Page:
OPM has circulated to agencies, for what will have to be a quick review, draft revisions to occupational qualifications and candidate assessment under a Trump administration executive order downplaying the role of formal education in the former and self-assessments in the latter.
OPM sought comments by November 30 on potential revisions to the GS qualifications operating manual and separate group coverage qualification standards for administrative and management positions and for professional and scientific positions.
Under the proposed revisions, “candidates will now be able to qualify for employment on the basis of competency-based assessments when there are no legal educational requirements to perform a job. While many agencies already use skills and competency-based assessments once a list of certified candidates is developed, education and experience are currently the most common considerations when putting together a list of certified candidates,” a memo said.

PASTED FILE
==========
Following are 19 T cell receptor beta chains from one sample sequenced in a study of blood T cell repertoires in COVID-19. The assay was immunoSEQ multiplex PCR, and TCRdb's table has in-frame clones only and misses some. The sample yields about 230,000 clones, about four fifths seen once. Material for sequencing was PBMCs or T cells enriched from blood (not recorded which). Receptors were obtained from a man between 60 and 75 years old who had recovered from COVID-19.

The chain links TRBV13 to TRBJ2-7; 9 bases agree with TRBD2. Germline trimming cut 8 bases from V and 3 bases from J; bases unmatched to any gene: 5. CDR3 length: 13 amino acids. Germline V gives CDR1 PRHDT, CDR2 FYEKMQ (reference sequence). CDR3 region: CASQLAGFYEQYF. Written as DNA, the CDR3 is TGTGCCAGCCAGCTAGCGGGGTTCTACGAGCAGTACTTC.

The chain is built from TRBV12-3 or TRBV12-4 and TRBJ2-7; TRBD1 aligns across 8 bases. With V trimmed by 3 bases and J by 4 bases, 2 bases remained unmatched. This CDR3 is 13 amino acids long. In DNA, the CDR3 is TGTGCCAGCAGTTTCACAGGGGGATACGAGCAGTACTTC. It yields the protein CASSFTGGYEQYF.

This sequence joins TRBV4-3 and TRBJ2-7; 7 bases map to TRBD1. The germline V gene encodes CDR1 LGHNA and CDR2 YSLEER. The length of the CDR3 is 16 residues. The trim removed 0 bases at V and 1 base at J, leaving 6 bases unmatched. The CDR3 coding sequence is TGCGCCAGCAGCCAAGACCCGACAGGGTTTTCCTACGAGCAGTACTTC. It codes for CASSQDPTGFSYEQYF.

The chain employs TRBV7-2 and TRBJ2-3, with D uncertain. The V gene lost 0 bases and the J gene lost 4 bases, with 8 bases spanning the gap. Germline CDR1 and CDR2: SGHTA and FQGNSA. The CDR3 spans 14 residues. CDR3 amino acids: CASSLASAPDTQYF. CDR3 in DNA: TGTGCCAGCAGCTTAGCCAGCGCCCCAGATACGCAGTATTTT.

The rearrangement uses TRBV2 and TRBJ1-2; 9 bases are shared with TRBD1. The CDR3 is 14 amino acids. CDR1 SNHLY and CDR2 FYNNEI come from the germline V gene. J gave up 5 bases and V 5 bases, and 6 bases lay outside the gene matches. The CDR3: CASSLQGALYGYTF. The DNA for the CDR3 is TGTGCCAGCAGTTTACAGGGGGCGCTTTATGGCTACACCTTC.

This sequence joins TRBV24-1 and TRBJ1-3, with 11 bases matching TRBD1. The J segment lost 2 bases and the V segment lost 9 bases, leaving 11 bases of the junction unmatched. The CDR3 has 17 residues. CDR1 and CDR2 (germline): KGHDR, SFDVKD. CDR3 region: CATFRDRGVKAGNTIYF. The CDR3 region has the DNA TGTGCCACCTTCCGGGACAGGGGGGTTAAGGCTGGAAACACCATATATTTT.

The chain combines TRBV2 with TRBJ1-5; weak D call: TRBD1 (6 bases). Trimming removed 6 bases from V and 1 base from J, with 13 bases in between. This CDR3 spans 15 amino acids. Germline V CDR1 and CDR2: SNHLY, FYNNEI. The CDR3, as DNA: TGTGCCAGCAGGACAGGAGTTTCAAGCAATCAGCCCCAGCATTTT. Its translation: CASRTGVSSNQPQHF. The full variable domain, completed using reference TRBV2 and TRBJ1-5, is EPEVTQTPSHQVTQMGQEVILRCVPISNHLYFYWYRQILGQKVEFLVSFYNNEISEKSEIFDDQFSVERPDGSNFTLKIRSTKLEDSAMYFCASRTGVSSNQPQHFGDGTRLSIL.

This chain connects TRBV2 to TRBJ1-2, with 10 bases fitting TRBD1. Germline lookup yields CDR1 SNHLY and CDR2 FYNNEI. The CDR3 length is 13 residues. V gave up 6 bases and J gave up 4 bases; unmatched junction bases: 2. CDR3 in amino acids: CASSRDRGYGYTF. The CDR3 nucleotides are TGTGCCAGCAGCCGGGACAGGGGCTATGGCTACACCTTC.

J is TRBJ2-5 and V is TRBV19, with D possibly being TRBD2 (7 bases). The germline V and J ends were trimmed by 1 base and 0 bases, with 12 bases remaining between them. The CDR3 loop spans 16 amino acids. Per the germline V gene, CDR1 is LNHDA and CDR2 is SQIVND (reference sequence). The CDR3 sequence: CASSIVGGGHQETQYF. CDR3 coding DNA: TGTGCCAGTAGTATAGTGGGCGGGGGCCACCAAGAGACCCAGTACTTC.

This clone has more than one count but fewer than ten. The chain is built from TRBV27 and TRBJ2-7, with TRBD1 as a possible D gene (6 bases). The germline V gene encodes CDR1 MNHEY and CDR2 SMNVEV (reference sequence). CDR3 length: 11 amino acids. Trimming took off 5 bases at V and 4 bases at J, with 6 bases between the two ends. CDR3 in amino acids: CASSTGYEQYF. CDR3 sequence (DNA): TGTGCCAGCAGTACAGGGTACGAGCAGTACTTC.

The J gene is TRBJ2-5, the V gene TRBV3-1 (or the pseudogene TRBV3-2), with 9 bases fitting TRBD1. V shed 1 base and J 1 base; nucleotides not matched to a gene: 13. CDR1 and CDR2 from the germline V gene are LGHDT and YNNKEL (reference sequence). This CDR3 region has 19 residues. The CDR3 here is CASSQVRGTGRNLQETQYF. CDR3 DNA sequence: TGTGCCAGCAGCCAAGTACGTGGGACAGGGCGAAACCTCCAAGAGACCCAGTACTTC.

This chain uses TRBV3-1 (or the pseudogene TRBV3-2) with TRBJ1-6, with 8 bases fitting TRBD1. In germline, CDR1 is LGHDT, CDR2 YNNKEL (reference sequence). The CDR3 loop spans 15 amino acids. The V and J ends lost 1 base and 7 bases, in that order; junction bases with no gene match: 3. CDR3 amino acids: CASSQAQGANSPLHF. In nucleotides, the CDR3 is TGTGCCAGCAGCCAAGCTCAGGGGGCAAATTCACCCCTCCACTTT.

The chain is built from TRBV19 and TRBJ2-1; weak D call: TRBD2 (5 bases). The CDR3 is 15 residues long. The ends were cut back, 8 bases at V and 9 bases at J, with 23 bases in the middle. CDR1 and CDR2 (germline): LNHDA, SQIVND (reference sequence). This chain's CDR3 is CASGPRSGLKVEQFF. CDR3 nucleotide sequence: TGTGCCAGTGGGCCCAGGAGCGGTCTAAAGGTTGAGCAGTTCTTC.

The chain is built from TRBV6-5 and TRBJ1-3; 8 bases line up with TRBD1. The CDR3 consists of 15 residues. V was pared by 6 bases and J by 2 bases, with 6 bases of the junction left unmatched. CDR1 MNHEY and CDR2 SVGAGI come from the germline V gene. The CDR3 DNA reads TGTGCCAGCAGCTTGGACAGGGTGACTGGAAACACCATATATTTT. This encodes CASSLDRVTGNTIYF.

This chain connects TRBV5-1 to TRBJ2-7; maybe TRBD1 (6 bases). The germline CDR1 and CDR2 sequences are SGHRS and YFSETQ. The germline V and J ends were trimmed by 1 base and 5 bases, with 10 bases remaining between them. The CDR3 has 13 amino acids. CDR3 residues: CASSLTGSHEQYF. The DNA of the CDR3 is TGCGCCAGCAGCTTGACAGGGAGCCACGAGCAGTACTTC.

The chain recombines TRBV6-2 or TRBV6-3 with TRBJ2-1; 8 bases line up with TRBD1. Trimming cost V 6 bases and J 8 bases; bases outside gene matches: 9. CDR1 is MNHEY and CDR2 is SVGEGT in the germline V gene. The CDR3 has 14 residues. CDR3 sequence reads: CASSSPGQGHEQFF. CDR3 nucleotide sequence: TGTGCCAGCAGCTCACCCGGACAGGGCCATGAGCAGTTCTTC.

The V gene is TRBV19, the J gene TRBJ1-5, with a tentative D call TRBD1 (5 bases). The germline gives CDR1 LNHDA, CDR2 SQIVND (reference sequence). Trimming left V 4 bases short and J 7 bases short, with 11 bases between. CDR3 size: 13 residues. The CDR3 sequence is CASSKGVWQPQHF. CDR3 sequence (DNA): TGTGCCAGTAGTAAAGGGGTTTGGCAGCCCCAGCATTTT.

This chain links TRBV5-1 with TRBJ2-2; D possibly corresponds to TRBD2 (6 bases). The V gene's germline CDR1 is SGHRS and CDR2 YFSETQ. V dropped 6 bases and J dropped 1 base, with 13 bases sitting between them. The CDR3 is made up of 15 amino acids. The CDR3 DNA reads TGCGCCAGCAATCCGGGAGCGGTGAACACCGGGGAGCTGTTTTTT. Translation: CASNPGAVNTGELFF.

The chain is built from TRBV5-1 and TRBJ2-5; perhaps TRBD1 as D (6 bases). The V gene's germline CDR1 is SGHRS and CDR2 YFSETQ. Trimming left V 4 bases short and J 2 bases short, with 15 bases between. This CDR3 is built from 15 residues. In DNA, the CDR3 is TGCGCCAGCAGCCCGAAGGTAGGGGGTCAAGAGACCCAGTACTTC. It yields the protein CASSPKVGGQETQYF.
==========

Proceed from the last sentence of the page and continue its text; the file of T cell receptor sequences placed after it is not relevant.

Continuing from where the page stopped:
It adds that the order requires agencies to “use assessments at the pre-certification stage as a third, and co-equal, mode of establishing minimum qualification (in addition to education and experience), absent OPM requirements for positive education and/or license. Developing competency-based assessments will benefit the federal workforce by generating larger pools of highly skilled job candidates from which agencies may choose their employees, thereby enabling highly skilled workers with non-traditional educational paths to serve the American public.”
A late-September memo had told agencies to review occupational series to determine whether educational requirements are a necessity for the position. That memo included a list of some 120 occupational series for review by HR personnel and subject matter experts, some of which require a degree while others require a combination of education or training and experience.